Saitek X-52 Pro Flight Control System

by Pat Poole on April 5, 2007 in Peripherals

If you are in search of a killer flight control system, Saitek has you covered. They claim their X52 comes closer to "reality" than any other. Let’s take it for a spi… flight.

The Saitek X52 Pro flight control system is the Rolls Royce of flight simulation controllers. I have been an active member of the flight sim community since.. well, let’s just say that Flight Simulator 98 was yet to come. Anyway, let’s start at the beginning. The X52 ships with two pieces in one box, the Flight Controller (Joystick) and the Throttle. I’ll review these one at a time.

First, the nuts and bolts. Let’s start with a breakdown of the key features:

  • Precision centering mechanism, non-contact technology on X and Y axes and constant spring force reduce free play, improve control and increase durability.
  • 2-stage metal trigger; 2 primary buttons in 1 convenient position.
  • 4 fire buttons including missile launcher with spring-loaded safety cover for instant access.
  • Conveniently positioned metal pinkie switch provides shift functionality to double up on programmable commands.
  • 2 X 8-way hat switches.
  • 3D rudder twist.
  • 3-position rotary mode selector switch with LED indicators.
  • 3 spring-loaded, base-mounted toggle switches for up to 6 programmable flight commands.
  • 5-position handle adjustment system to suit all hand sizes.

But that’s the same info you can get by reading the box, let’s see what this thing can really do. Once your PC is powered on, various LEDs come to life.

This base unit has an impressive weight that provides a very stable platform. The unit does come with four rubber suction cups which can be applied to aid adhesion to the table top. There are also four rubber circular grommets on each corner which provide stability and non-movement.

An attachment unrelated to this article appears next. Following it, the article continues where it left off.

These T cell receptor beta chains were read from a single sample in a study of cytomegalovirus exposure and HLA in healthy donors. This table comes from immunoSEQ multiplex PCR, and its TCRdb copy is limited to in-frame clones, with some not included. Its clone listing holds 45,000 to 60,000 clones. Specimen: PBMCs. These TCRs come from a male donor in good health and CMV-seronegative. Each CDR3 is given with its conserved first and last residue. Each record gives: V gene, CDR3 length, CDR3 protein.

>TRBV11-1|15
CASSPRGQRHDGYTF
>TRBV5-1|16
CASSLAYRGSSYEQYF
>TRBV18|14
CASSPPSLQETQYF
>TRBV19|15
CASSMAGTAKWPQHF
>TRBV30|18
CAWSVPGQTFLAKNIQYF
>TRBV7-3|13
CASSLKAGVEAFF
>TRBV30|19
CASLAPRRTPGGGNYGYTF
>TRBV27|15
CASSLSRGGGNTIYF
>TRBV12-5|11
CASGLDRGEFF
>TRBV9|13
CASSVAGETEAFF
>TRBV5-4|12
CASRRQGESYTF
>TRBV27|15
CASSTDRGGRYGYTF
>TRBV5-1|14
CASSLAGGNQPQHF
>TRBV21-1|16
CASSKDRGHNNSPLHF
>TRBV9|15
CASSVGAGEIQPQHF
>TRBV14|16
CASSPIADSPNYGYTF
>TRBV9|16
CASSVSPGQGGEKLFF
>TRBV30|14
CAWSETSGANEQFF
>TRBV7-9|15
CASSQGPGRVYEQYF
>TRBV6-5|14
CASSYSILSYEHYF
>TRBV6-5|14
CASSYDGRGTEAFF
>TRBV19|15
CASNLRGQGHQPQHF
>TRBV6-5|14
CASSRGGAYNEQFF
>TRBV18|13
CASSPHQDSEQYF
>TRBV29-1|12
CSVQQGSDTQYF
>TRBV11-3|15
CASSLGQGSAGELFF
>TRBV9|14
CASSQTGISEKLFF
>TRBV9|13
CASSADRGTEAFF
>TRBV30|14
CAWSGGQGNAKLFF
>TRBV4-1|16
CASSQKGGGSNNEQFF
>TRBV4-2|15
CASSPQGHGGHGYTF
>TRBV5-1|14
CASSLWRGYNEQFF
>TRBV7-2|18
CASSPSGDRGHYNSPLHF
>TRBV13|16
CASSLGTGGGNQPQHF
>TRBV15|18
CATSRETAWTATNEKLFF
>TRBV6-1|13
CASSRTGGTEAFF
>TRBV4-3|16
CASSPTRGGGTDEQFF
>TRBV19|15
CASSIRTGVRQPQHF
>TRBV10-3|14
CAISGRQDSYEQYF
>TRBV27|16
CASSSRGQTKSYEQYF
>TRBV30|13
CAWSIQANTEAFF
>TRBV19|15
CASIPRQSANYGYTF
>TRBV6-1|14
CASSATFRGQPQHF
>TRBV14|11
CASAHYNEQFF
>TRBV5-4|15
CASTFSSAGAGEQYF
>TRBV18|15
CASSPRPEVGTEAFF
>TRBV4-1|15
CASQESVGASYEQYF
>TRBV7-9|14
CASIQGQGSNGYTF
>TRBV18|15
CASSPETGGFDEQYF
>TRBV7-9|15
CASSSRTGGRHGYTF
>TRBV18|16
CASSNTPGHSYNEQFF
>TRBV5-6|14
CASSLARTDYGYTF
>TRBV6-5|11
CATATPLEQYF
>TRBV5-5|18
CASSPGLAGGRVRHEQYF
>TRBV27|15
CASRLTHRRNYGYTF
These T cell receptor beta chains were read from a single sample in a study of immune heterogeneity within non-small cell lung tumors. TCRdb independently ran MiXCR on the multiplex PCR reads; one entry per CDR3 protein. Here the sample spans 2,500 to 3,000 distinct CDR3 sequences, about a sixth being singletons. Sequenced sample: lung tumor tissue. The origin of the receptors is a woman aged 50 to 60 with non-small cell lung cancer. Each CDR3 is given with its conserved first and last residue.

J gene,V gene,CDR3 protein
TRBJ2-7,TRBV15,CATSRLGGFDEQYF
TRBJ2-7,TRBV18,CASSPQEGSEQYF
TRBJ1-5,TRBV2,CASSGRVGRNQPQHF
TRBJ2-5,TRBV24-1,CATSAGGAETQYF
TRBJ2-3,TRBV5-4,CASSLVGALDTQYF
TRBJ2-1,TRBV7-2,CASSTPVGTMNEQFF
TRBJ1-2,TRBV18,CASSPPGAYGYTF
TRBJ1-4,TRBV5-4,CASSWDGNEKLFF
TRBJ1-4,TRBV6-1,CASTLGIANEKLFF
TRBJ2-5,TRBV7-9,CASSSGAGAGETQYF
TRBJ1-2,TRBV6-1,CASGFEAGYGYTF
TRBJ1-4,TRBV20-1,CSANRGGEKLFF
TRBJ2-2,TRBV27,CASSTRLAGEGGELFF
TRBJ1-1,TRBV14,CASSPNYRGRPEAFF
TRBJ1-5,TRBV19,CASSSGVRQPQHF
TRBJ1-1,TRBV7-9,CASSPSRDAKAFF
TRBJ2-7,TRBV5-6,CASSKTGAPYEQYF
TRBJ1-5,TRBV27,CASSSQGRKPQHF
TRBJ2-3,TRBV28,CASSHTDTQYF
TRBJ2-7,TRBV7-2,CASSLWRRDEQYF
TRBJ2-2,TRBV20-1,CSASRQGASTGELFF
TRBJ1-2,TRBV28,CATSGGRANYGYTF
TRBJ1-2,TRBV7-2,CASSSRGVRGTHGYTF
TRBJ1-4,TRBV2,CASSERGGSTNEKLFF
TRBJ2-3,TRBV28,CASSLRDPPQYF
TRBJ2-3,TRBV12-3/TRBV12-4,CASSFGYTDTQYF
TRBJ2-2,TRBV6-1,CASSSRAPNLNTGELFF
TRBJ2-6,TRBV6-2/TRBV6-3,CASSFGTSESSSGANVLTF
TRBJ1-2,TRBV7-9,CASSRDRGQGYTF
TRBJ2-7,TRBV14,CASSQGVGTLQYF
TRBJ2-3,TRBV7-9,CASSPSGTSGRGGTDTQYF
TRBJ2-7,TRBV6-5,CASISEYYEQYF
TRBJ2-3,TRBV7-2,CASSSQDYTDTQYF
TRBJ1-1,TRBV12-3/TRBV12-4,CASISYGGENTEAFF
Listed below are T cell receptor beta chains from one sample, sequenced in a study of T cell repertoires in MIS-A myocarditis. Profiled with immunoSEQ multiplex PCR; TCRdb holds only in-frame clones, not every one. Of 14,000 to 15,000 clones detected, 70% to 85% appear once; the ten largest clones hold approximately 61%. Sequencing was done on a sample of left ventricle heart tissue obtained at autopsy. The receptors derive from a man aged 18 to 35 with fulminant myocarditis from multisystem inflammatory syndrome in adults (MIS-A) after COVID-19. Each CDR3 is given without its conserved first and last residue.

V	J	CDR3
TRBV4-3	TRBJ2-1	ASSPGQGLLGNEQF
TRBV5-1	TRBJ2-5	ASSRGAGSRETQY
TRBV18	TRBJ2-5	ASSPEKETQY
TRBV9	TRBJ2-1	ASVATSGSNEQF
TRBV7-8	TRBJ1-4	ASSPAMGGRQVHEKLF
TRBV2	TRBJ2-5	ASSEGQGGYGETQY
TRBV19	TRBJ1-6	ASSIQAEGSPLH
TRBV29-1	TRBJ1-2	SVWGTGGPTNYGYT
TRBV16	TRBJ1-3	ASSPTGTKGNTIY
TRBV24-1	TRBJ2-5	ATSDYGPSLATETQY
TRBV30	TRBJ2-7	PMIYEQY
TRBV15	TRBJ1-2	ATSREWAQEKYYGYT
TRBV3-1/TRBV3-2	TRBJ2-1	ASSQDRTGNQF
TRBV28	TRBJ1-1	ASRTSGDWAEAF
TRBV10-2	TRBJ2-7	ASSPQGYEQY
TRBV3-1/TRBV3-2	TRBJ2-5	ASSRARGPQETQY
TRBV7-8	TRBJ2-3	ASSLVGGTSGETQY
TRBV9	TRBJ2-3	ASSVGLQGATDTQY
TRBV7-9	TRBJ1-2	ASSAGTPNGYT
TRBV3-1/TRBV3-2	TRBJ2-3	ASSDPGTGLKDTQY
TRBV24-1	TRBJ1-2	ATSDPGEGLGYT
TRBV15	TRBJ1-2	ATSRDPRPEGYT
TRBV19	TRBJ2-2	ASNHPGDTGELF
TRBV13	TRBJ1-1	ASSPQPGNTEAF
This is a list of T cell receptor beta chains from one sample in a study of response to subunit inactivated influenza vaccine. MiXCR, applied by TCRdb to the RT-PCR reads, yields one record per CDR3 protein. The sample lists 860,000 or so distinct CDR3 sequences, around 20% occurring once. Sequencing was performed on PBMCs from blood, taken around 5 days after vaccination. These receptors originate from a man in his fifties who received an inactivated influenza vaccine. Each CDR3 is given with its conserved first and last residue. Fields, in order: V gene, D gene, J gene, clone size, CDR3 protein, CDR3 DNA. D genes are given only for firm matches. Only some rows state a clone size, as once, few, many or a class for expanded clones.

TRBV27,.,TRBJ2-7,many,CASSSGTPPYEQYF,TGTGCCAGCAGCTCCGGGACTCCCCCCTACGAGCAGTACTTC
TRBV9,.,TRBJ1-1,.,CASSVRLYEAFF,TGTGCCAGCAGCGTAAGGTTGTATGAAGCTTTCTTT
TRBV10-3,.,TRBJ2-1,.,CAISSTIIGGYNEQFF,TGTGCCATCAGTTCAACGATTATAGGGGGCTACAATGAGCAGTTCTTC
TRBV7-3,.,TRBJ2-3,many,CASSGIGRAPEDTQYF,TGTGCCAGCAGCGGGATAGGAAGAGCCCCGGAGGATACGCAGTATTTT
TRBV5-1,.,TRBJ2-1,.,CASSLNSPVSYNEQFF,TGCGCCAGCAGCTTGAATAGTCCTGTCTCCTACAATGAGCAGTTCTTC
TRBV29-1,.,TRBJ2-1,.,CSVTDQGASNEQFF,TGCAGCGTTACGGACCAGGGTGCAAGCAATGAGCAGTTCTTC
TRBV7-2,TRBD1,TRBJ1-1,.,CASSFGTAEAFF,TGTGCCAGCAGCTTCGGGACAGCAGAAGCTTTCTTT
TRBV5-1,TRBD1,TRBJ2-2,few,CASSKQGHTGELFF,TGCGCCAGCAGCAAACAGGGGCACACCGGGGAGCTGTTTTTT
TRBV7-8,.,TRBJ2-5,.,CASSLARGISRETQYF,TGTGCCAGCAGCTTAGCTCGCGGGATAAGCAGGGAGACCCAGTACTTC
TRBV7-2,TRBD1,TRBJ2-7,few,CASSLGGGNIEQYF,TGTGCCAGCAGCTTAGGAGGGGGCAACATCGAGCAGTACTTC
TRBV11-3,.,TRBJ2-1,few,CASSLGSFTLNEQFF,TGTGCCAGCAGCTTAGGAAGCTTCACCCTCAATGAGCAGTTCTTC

As we look at the joystick facing away from us, there are three rocker illuminated switches mounted in the base unit. Moving up onto the joystick, nine other fully functional switches, including two HAT keys, a ‘safe’ button protected by a flip-up cover. In the closed position the word safe is illuminated as green; flip the cover, and the button turns to red.

To the right, a rotary switch can be found. When a small light shows red, this indicates MODE1 on the MFD (Multi Function Display) screen on the throttle unit.

When rotating the knurled switch forward, alters the Mode to 2 and 3 respectively. The color changes, and the mode numbers also change on the MFD.

The material used in the handle is a ‘soft-touch’ plastic with an extremely comfortable feel. Mounted towards the base of the handle, there is a ‘ledge’ for your hand to rest. Not only is this very comfortable but looks an authentic part. Moving to the front there is a finger guard structure, which not only ‘looks the business’ but with a simple action to adjust the hand support and lower trigger, to a higher position if you so desire.

The use, perfect. Everything about this unit is superb, free and easy movement through every axis, and the rudder twist action is smooth and purposeful.